Artist Profiles | Visual Arts

Codey Quintana Hands Out an OUNCE of Culture Every Month

Codey Quintana’s OUNCE, a zine he passes out for free at Ogden’s First Friday Art Stroll, is so popular he brings bodyguards.

During your First Friday Art Stroll each month in Ogden, you may find yourself lucky enough to run into a man named Codey Quintana, wearing a satchel full of zines and stickers ready to be handed out. Quintana is a digital artist and the creator of the OUNCE zine, a compilation of contributor-submitted works printed in black and white and folded booklet style. He describes: ”A zine is really just small independent artists making a magazine about whatever they want.”   

What started off as a passion project is becoming an Ogden staple, with vendor booths and water bottles sporting OUNCE stickers and each month’s copy of the zine nestled into the bookshelves of Ogden’s locals. The @ogdenounce Instagram page reads, “OUNCE is for everyone and it is safe here,” which rings true in the way the zine is created, the way it is distributed and the way it presents itself throughout the community. 

Quintana feels strongly about accessibility and wants to build up the “zine culture” in Ogden. By working digitally, utilizing the library’s free printing service, using Patreon subscriptions to pay contributors, and tapping into his passion for the arts to keep it going, OUNCE is able to be given away for free and, according to Quintana, that will never change. OUNCE features photography, writing, art, coloring pages, calendars and anything else you can print. Existing exclusively in black and white gives readers the option to interpret and imagine, while simultaneously creating an urge to go check out the original art to see the colors that may exist. Because OUNCE is open to submissions, you aren’t sure what you will see in the new issue, but there is a consistency in the layouts, the logo and the overall feel of the zine, which creates a sense of familiarity. Each issue also includes something for the reader to participate in, like a coloring page drawn by Quintana himself, an OUNCE themed word search or a usable calendar of the month.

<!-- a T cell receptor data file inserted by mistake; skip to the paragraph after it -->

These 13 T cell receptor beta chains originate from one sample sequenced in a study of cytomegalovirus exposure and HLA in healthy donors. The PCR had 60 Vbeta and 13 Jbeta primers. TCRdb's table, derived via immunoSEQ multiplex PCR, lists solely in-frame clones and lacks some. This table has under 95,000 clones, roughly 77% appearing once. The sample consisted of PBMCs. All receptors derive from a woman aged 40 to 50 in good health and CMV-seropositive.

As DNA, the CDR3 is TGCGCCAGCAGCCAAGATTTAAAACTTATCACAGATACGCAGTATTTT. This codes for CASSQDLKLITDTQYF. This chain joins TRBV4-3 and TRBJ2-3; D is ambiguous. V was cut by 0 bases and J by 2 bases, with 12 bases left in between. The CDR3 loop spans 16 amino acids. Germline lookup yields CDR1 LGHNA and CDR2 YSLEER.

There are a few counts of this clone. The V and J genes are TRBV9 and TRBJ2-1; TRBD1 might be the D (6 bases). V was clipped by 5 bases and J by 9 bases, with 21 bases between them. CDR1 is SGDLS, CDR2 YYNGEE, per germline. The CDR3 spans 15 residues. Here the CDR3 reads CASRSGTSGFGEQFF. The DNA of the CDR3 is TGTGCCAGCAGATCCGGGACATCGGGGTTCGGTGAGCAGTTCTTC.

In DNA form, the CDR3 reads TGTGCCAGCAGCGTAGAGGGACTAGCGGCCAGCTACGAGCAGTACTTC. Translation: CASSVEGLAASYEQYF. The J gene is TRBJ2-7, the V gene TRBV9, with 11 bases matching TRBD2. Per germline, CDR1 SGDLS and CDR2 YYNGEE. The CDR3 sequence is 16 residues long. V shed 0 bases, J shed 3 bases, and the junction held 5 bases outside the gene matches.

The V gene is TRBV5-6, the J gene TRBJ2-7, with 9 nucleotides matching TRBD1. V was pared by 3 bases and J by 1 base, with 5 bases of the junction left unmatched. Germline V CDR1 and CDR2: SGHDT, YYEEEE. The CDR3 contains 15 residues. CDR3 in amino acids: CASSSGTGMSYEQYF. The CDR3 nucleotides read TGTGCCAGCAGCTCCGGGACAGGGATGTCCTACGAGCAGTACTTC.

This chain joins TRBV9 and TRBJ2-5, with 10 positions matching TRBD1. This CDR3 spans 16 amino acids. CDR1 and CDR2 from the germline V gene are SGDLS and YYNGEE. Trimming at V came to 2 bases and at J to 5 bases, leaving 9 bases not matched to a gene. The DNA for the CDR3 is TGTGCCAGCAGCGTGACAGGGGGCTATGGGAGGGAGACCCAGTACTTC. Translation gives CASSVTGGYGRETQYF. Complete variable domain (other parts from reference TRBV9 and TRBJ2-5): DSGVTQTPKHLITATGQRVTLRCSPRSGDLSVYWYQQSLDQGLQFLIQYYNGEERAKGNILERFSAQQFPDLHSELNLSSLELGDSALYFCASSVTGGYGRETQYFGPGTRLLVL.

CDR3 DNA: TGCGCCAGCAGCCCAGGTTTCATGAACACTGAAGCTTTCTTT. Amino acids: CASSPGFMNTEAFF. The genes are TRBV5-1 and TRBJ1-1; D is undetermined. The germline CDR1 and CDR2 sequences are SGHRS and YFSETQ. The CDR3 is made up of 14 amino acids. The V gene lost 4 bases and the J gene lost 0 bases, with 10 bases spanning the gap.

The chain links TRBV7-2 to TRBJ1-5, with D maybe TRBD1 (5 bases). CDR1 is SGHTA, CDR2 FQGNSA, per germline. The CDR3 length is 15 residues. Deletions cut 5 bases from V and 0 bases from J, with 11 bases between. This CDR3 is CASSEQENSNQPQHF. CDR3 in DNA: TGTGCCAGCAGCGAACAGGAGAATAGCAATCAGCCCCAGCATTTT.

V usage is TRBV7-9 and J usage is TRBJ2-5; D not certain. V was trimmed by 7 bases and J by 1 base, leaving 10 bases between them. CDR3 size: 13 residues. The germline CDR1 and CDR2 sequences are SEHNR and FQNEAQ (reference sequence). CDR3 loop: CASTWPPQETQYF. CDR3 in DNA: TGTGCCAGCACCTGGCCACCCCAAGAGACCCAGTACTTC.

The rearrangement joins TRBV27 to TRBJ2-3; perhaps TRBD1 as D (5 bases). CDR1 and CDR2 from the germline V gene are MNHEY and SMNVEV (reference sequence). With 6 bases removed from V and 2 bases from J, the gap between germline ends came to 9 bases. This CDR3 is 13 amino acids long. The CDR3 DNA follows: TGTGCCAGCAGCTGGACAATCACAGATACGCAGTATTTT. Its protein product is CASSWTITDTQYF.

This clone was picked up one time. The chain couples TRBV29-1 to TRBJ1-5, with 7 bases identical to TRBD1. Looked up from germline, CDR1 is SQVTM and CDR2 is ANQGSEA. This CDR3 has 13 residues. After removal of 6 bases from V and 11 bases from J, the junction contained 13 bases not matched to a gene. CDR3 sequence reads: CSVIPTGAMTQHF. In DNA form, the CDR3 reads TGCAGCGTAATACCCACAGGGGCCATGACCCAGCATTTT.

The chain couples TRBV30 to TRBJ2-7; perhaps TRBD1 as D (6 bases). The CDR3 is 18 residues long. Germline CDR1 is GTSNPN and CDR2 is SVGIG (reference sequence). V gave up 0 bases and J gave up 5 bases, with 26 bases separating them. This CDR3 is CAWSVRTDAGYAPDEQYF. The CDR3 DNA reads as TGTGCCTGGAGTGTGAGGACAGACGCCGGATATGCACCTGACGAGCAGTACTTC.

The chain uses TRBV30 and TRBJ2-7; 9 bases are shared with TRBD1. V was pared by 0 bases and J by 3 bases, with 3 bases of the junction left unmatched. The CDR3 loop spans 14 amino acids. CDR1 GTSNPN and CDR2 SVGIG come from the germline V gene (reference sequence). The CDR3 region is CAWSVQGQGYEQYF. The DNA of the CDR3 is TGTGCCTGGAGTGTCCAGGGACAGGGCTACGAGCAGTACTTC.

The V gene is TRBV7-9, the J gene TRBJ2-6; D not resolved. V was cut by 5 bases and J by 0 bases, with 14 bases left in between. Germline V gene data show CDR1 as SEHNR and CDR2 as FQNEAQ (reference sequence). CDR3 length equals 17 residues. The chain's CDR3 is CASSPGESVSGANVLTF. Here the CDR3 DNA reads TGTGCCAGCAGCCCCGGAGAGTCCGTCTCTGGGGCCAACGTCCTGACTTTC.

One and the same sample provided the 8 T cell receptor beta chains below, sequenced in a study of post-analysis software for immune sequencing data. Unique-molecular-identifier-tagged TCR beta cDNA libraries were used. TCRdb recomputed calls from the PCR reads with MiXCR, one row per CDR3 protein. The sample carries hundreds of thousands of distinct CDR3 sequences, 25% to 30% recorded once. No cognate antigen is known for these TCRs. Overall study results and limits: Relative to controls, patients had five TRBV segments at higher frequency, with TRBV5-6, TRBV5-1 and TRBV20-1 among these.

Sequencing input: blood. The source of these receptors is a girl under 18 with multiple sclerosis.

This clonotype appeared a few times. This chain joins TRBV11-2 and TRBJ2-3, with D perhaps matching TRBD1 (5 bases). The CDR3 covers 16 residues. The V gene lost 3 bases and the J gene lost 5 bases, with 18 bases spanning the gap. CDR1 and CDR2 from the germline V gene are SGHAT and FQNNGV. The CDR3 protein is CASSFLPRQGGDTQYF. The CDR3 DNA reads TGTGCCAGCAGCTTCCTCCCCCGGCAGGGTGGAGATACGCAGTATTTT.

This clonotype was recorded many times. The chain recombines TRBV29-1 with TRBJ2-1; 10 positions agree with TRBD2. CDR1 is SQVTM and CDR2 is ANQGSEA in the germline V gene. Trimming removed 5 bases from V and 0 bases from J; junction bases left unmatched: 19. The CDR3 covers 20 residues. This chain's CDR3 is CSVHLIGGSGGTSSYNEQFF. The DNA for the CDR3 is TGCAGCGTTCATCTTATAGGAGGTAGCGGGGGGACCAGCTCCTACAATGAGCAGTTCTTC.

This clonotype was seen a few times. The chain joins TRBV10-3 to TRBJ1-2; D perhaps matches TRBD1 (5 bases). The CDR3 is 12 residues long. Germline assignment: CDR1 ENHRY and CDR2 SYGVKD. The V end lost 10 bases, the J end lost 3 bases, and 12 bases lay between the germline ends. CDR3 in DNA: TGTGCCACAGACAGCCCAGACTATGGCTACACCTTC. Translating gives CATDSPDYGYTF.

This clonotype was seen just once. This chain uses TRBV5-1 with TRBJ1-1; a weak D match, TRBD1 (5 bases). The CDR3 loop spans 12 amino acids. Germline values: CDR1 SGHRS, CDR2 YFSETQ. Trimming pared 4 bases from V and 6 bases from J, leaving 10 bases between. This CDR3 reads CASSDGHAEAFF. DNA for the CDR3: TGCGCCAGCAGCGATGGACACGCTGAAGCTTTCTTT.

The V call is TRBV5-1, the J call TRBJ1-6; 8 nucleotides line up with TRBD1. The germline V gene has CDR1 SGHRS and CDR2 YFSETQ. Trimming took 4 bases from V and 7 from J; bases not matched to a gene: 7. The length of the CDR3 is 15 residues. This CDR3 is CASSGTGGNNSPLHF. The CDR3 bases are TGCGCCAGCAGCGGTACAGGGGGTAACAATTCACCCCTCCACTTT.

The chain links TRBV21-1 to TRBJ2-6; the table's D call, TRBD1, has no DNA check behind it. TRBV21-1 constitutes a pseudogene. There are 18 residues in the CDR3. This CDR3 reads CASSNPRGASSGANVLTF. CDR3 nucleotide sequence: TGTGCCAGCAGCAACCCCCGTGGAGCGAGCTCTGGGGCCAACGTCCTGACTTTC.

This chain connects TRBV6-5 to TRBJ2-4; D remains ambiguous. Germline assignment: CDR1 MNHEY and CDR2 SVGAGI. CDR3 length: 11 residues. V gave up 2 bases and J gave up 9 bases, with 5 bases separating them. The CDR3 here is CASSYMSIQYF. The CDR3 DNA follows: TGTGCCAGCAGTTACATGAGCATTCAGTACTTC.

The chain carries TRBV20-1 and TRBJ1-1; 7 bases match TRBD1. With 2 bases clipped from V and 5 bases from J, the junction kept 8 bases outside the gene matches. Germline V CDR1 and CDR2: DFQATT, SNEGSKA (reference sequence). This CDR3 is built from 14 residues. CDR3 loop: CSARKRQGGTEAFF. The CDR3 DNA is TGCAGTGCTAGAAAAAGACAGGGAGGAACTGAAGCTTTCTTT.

Quintana is an avid supporter of the arts and the locals in Ogden. He encourages and inspires in many ways, but an admirable note is the way he shares knowledge with others. He wants to see more zines show up in Ogden and encourages others to make them with his group zine-making sessions called OOZE. The classes are held in public locations, free of charge and open to people of all ages. OOZE events have materials and a location provided by Quintana, who gives a brief rundown of tips and tricks and then lets everyone create as they please. He invites them to hand out their zines with him during the Art Stroll and excitedly shares the zines others have made with their permission. Quintana reminisces on his own intro to zine-making, citing a sudden urge to create and an ability to use resources that were already on hand or easy to obtain. “It is so accessible. Everyone should be making a zine.” 

An array of Codey Quintana’s work under the brush name Syncrenicitous

Along with OUNCE, Quintana operates under the pseudonym “Syncrenicitous” for his personal art, which he describes as having a “’70s, high-texture, warm-color aesthetic.” His work carries subtleties of modern graffiti and pop art and nods to psychedelia and early television cartoon caricature. Despite commonality in color scheme and overlap in subjects, each Syncrenicitous piece looks immensely different. A trip to a Syncrenicitous art show, with pieces displayed side-by-side is cohesive as a whole, yet still surprising individually. 

Before his transition to digital art, Quintana was a physical artist who would paint and draw. “I can do the same thing digitally that I was doing before, but I can do it anywhere I want,” he says. He appreciates the portable, mess-free and diverse method of creation that working with an IPad provides. Digital art requires an additional technical skill set that isn’t learned by painting with a brush, which makes his use of pattern and perceived texture all the more impressive.

Work by Syncrenicitous, courtesy the artist

Work by Syncrenicitous, courtesy the artist

Keep your eyes out for a bold OUNCE logo next time you are roaming around Ogden, because Quintana is sure to expose you to exciting creations, no matter when or where you see him.


Ogden City holds the First Friday Art Stroll, you guessed it, the first Friday of every month. You can see more of OUNCE on Instagram.  You can see more of Codey Quintana’s work as “Syncrenicitous” here.

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